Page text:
Pervolakia Gorge

This exploration of Pervolakia gorge concludes your array of the twenty most beautiful excursions on the island of Crete, the roughhewn stones of a “komboloi”, a rosary to be told by bead. At first glance, it has the same characteristics as the other nineteen gorges – all the morphological shadings of rock, vegetation and water, the European long - distance hiking trail, the botanical promenade – but the uniqueness of this excursion sets it quite apart.

The coastal road winds its way among hothouses, cane thickets and olive orchards from Ierapetra to Gouduras, on the extreme south - eastern point of the island near Kapsa monastery. A clearing of tamarisk trees and a small, rocky inlet in a curve of the road mark the beginning of Pervolakia gorge. You recommend hiking up the gorge in order to avoid any anxiety that might be caused by sections of the trail which cross interminable, screes overlooking the valley floor dotted with sharp pinnacles.

The white walls of the convent can be seen perched on a peak on the eastern edge of the canyon. The monastery dates back to the fifteenth century and over time the original nucleus was enlarged by the addition other buildings until it became a true religious community. Kapsa was abandoned after suffering repeated pirate forays, but it flourished once again thanks to Gerontogianni, a hermit from Crete who combined asceticism and organizational ability. Since then the monastery has been the destination of pilgrims who venerate the hermit like a saint.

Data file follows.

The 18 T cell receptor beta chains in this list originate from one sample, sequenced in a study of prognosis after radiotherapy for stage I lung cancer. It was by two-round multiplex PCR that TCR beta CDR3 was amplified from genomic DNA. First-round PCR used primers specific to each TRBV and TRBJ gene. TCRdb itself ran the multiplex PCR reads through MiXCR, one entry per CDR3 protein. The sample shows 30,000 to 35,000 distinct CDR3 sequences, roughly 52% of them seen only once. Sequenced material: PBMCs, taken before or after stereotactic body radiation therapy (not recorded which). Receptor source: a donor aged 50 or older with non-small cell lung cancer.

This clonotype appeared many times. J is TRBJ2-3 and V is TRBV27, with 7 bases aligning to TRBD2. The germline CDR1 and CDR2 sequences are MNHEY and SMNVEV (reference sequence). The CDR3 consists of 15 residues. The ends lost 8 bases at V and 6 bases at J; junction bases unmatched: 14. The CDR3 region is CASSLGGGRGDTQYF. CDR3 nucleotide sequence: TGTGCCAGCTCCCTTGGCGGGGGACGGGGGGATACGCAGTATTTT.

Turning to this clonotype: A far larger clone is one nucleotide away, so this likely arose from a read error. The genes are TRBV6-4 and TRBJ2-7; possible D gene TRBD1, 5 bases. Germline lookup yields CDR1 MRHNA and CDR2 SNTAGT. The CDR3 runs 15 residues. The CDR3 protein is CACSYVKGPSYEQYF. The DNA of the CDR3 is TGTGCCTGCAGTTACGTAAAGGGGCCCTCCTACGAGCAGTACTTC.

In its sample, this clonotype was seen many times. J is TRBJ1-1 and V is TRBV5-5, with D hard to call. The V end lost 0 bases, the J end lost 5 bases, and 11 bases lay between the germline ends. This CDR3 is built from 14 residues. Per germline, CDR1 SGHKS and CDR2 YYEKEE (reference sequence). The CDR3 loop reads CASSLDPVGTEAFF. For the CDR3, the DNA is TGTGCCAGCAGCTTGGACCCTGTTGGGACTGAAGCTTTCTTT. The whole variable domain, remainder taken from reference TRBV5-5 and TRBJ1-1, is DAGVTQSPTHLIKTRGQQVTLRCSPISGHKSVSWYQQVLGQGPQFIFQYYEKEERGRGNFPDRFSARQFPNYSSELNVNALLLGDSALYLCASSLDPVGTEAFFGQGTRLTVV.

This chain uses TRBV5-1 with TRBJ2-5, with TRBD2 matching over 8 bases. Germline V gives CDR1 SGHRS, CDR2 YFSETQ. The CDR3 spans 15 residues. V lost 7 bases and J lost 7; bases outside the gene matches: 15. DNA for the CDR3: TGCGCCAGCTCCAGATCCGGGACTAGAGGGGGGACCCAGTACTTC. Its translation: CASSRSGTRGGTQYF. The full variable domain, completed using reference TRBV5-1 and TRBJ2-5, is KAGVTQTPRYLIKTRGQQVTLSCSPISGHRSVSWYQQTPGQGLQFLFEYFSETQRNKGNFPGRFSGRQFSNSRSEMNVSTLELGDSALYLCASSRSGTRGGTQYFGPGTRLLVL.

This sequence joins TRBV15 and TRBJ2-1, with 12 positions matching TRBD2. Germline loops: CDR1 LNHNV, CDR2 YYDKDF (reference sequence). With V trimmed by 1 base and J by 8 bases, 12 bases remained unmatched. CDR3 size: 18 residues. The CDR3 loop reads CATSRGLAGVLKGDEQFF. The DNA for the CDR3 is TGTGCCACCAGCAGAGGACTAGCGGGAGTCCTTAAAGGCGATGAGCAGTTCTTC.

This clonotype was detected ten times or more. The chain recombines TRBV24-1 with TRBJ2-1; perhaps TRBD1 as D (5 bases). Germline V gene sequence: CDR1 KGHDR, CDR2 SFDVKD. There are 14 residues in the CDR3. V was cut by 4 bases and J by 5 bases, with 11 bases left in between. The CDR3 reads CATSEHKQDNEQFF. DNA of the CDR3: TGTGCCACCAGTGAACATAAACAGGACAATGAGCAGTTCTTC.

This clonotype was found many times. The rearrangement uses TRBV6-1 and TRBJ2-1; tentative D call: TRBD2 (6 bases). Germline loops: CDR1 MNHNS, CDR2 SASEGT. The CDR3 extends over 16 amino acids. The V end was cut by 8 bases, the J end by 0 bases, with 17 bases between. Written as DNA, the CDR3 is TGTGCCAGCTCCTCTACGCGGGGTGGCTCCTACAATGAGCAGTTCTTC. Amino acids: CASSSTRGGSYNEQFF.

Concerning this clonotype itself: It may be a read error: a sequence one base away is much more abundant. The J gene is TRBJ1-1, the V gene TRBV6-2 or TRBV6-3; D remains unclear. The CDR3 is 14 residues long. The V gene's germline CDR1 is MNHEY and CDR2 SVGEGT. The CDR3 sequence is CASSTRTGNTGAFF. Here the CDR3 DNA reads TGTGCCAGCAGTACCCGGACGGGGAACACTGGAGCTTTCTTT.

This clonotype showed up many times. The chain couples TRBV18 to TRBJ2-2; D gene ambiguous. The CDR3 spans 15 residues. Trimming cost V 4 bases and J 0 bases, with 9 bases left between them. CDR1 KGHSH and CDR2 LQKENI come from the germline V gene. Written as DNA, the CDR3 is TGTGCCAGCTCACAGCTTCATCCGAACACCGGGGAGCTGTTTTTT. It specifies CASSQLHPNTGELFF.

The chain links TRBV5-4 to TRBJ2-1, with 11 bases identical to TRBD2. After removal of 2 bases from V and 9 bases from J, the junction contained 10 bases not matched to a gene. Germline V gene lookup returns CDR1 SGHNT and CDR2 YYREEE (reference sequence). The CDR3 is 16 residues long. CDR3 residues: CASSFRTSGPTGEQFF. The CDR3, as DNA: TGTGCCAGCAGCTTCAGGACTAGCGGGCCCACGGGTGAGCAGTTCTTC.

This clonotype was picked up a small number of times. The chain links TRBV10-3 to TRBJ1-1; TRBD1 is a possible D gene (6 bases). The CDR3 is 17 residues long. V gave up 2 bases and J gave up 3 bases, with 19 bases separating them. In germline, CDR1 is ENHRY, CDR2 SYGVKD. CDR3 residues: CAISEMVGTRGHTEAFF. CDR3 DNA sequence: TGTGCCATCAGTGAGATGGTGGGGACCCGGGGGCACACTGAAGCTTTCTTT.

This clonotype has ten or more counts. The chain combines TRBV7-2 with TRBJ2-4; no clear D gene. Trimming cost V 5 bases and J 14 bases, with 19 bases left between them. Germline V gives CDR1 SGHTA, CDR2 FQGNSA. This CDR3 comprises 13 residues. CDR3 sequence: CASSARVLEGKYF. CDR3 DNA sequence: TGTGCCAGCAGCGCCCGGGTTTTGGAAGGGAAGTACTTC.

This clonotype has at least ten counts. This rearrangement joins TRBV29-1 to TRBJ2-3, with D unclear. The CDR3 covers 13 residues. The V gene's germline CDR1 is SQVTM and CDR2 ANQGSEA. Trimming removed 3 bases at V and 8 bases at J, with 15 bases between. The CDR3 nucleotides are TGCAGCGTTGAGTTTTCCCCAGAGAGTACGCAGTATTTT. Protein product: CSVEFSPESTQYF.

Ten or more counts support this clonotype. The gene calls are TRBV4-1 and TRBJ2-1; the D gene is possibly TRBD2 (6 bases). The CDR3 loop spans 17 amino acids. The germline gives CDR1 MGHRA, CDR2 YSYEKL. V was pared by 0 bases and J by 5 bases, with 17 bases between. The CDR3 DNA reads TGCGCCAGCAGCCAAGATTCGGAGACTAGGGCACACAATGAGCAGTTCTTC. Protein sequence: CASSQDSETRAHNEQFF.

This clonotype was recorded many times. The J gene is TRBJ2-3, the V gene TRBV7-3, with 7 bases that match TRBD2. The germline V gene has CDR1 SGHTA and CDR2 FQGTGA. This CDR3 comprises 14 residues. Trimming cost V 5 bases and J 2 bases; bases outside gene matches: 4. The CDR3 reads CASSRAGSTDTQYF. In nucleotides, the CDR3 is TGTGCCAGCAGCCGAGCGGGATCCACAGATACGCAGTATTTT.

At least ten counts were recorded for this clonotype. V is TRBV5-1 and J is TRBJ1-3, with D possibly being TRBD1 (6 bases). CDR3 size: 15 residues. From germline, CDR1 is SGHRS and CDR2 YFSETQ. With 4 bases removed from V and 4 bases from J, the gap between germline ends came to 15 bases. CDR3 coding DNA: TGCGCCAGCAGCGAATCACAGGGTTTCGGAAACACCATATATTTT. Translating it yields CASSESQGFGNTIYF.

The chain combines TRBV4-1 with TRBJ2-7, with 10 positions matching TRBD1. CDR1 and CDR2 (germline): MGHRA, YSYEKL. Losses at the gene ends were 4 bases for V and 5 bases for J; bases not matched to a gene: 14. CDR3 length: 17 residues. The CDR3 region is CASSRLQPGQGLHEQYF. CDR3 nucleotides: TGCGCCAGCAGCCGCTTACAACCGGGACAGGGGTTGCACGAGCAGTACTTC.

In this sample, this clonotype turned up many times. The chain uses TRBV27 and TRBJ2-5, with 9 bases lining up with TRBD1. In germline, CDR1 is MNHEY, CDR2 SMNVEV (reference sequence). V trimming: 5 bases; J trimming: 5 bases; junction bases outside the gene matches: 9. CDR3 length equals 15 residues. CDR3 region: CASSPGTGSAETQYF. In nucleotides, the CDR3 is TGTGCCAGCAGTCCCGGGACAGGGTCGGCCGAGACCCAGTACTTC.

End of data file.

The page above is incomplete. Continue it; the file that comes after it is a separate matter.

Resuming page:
It is mid-May, a clear day with a cobalt blue sky swept by a strong north-west wind that insinuates itself forcefully and implacably into the mountain rift. The leitmotif of this excursion is the wind, tyrannical and spiteful, and it forces you to proceed slowly. It subjugates you with its vehemence and toys with your caps until it manages to toss them into the chasm below. Each time the conformation of the rock face leads to a blind curve in the trail, the wind throws itself at you in fury, with the same effect as a door slamming shut during a storm.

At the entrance to the gorge a sign says “Farangi Pervolakia” and “Kapsa”, gives details about the three and a half kilometers-long trail and estimates that it will take over two hours to complete the hike. It gives you information about the rare fauna along the trail and lists fourteen different types of wildflowers. Unfortunately, the spring ended too soon this year and the blooming season was short. You are quickly surrounded by classical summer vegetation, oleanders, chastetree bushes, yellow asphodel with acid - green capsules, and aromatic shrubs like wild sage, summer savory, thyme and oregano.